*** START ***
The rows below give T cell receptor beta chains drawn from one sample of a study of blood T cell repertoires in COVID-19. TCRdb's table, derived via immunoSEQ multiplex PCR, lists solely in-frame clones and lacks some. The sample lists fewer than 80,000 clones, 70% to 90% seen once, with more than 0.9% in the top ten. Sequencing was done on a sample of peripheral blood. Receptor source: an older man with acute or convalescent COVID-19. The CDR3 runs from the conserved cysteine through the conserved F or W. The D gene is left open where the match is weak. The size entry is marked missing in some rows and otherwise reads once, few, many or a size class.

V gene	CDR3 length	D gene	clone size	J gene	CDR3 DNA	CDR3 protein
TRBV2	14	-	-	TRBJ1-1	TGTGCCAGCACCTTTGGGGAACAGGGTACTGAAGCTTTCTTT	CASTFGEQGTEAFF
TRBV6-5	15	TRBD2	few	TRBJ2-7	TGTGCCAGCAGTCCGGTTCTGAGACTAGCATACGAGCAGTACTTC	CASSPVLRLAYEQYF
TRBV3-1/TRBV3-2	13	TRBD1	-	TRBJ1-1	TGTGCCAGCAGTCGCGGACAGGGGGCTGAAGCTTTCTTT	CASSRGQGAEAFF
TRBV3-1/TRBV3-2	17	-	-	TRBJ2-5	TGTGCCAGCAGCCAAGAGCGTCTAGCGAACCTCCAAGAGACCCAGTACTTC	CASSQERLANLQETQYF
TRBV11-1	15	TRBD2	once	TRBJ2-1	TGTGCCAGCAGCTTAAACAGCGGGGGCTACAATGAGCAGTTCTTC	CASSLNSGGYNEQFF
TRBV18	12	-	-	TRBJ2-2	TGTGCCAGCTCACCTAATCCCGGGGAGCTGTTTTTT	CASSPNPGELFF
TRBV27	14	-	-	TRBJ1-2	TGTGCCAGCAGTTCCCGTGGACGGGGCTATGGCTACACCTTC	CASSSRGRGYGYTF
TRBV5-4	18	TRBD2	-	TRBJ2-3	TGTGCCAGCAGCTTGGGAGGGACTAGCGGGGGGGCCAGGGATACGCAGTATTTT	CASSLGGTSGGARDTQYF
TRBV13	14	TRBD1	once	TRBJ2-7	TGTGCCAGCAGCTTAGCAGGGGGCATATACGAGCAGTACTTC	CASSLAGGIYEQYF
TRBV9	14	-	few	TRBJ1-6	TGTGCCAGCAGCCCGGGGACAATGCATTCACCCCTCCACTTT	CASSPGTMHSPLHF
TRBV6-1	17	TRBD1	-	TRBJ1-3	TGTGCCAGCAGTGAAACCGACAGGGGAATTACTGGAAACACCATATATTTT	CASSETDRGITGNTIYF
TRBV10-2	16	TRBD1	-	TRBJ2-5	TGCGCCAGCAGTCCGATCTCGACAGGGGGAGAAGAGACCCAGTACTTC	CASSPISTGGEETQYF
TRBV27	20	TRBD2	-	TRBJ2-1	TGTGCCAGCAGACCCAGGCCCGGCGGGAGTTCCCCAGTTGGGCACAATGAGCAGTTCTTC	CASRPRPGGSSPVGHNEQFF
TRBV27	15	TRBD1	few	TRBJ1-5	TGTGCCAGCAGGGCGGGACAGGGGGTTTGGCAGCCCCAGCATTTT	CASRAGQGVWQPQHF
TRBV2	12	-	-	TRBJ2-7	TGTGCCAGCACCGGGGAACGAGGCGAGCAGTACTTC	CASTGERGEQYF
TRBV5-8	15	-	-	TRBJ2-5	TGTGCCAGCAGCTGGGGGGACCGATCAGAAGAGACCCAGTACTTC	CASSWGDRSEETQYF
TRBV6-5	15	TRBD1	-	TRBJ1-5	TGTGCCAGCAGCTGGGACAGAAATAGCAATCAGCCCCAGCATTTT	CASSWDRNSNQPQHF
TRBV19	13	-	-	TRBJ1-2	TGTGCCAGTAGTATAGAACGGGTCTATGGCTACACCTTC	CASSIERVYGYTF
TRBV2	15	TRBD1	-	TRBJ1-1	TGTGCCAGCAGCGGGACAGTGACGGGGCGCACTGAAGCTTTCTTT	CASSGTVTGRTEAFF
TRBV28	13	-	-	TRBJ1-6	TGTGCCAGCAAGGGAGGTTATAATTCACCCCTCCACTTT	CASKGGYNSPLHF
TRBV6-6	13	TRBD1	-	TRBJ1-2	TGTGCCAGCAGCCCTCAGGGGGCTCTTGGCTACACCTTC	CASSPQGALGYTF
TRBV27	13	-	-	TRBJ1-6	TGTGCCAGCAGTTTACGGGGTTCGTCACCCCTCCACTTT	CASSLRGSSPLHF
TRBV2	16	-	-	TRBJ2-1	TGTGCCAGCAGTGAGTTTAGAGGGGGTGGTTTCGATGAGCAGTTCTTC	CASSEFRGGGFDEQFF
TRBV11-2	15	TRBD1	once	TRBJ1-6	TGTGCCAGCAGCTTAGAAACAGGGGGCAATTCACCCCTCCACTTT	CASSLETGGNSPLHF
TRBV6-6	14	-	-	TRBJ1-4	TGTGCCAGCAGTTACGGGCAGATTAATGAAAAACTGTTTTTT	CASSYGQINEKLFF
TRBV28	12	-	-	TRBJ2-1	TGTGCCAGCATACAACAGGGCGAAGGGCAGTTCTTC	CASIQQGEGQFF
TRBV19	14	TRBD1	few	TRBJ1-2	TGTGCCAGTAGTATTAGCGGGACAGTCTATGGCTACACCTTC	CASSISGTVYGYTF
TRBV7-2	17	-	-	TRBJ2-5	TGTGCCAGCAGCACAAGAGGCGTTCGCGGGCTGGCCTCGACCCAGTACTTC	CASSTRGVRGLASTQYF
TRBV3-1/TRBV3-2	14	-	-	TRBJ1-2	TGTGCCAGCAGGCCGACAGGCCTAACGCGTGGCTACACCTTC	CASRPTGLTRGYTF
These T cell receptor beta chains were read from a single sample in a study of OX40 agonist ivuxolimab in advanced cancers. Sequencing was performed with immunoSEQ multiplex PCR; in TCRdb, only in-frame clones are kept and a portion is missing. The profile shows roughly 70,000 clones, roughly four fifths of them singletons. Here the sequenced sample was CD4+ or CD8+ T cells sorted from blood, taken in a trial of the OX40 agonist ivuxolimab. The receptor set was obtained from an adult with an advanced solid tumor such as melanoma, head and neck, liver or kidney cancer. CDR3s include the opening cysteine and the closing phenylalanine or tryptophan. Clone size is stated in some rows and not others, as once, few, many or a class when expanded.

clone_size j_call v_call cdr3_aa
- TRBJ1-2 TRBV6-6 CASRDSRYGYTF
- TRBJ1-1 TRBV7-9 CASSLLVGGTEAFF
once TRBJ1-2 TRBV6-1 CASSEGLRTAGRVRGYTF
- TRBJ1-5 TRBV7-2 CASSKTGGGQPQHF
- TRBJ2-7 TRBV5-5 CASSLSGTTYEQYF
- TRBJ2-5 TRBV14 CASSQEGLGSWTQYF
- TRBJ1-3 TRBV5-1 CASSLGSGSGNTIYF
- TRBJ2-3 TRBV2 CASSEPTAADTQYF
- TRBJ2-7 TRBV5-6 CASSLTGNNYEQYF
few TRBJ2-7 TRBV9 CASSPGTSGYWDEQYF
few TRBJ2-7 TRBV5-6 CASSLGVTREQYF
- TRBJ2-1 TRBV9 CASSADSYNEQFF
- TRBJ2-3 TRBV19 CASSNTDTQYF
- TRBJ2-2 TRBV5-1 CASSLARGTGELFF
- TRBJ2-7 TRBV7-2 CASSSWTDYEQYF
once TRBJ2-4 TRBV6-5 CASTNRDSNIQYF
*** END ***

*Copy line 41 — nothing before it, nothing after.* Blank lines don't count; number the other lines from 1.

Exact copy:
- TRBJ2-3 TRBV2 CASSEPTAADTQYF